The dialogue suffers from typical YA no-one-actually-talks-like-this syndrome, mixed with way too much small talk. There's too much detail during the parts where nothing happens, and then the end is rushed, with basically all the explanations hitting us in paragraphs upon paragraphs of exposition on a convenient tree stump. Epiphanies come at the exact right times, of course, usually in dream form, and that's good because Aiden would never get anything figured out if it wasn't literally explained to him in small words inside his dreams. None of the players are really fleshed out; even setting Aiden aside, his mother's entire character is Has Secret Powers, Uses Them Badly, and his older brother should've been cut out. Love Interest Jarrod is probably the most interesting (manipulating his father's homophobia so that he benefits, knowing Aiden's secret before Aiden does - I kept wanting him to turn out to be evil, actually). I'd read more about Jarrod, and he doesn't even have any magickal Slav powers.
And, finally, the ending is so ~perfectly timed~. Why do so many YA writers fear unhappy or even bittersweet endings?
Well, it's good. The writing is frequently quite beautiful, very lush, very drifting. Has some interesting things to say on individuality and connectiWell, it's good. The writing is frequently quite beautiful, very lush, very drifting. Has some interesting things to say on individuality and connection in a city that's so crowded you can't help but be a little lonely. Most of the characters had a place and a purpose. I liked William and Mercer a lot and respected the route taken with Sam even if I didn't *like* it per se. The metafictional aspects didn't feel gimmicky - the time-jumps could have been really confusing but weren't, to the novel's credit.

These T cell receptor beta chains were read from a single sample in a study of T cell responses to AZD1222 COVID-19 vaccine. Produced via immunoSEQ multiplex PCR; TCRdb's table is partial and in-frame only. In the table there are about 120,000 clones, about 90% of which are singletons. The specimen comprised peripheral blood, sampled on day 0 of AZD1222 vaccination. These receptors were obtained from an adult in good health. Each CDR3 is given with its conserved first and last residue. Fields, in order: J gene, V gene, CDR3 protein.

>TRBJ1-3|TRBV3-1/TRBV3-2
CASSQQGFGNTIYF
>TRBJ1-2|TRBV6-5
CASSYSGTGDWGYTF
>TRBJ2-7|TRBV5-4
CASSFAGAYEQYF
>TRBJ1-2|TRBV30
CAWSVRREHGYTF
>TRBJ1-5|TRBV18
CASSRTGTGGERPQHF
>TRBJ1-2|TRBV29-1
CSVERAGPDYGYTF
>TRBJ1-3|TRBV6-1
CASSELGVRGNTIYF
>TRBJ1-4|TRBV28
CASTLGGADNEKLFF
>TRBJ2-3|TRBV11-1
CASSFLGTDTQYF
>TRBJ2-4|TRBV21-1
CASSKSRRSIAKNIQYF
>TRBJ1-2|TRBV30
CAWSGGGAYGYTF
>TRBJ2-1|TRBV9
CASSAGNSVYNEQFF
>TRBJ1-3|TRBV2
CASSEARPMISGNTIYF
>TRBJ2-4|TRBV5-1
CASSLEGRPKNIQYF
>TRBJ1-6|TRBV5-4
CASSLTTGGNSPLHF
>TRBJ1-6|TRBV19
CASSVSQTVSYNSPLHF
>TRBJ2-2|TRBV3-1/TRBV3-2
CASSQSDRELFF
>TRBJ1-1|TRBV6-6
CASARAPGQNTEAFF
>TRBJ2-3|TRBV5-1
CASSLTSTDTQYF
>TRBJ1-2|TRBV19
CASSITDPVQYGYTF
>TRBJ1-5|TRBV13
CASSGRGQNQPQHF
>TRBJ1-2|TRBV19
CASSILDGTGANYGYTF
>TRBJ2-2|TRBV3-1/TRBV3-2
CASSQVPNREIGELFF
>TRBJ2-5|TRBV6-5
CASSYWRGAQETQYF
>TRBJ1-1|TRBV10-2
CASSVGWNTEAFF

But it's not $2-million-advance good. Although the overwrought language didn't bother me as much as some reviewers, and for the most part each character had an individual voice, no preteen should be using words like "perfervid." Characters like Amory weren't nearly developed enough considering the space Hallberg had to work with - he's set up as this mysterious, malevolent Other, but in the course of the novel does exactly one bad thing (granted, it is a really bad thing), plus is implied to be in cahoots on another bad thing but we don't spend much time focusing on why and just how bad that thing is, and the biggest bad thing he is connected with never really pans out at all. His very last scene was too unclear to be creepy. There were too many novels going on inside this one novel, and so the sudden turn into mystery-crime-suspense-thriller (that ended with little payoff and couldn't maintain the suspense) didn't really work. (Don't set up a literally explosive conspiracy and then leave it neglected and half-forgotten in the backwoods of New Jersey!) And whatever that ending was with Sewer Girl didn't make a bit of sense.
The epilogue email was the author hurriedly pointing out connections for fear that we'd missed them - it wasn't at all believable and ended up just reminding us we were wrapping up a very long book with many characters, in case we'd forgotten.
But it's an interesting book, rarely drags. The sense I get of Hallberg is that he's very talented and loves playing with the language and has a good sense for characters and setting. But maybe the sheer size and scope and moving parts got away from him. Which is fine, an ambitious but messy novel is a wonderful outcome when all is said and done.
There are a lot of ambitious but messy novels out there, though, and most of them aren't getting $2 mill advances. Ah well....more